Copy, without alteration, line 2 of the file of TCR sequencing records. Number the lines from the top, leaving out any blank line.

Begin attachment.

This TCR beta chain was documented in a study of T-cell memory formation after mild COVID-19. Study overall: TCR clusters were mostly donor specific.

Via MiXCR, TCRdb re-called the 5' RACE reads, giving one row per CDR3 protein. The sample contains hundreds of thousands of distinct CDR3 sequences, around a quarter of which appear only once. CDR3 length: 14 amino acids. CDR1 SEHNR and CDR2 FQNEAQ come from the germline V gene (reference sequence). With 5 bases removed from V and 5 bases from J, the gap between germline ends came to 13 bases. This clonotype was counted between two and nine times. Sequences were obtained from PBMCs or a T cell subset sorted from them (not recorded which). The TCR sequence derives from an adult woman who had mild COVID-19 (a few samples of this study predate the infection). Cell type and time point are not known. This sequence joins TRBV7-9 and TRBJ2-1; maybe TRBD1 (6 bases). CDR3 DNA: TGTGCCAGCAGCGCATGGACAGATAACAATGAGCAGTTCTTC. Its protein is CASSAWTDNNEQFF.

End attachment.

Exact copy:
Via MiXCR, TCRdb re-called the 5' RACE reads, giving one row per CDR3 protein. The sample contains hundreds of thousands of distinct CDR3 sequences, around a quarter of which appear only once. CDR3 length: 14 amino acids. CDR1 SEHNR and CDR2 FQNEAQ come from the germline V gene (reference sequence). With 5 bases removed from V and 5 bases from J, the gap between germline ends came to 13 bases. This clonotype was counted between two and nine times. Sequences were obtained from PBMCs or a T cell subset sorted from them (not recorded which). The TCR sequence derives from an adult woman who had mild COVID-19 (a few samples of this study predate the infection). Cell type and time point are not known. This sequence joins TRBV7-9 and TRBJ2-1; maybe TRBD1 (6 bases). CDR3 DNA: TGTGCCAGCAGCGCATGGACAGATAACAATGAGCAGTTCTTC. Its protein is CASSAWTDNNEQFF.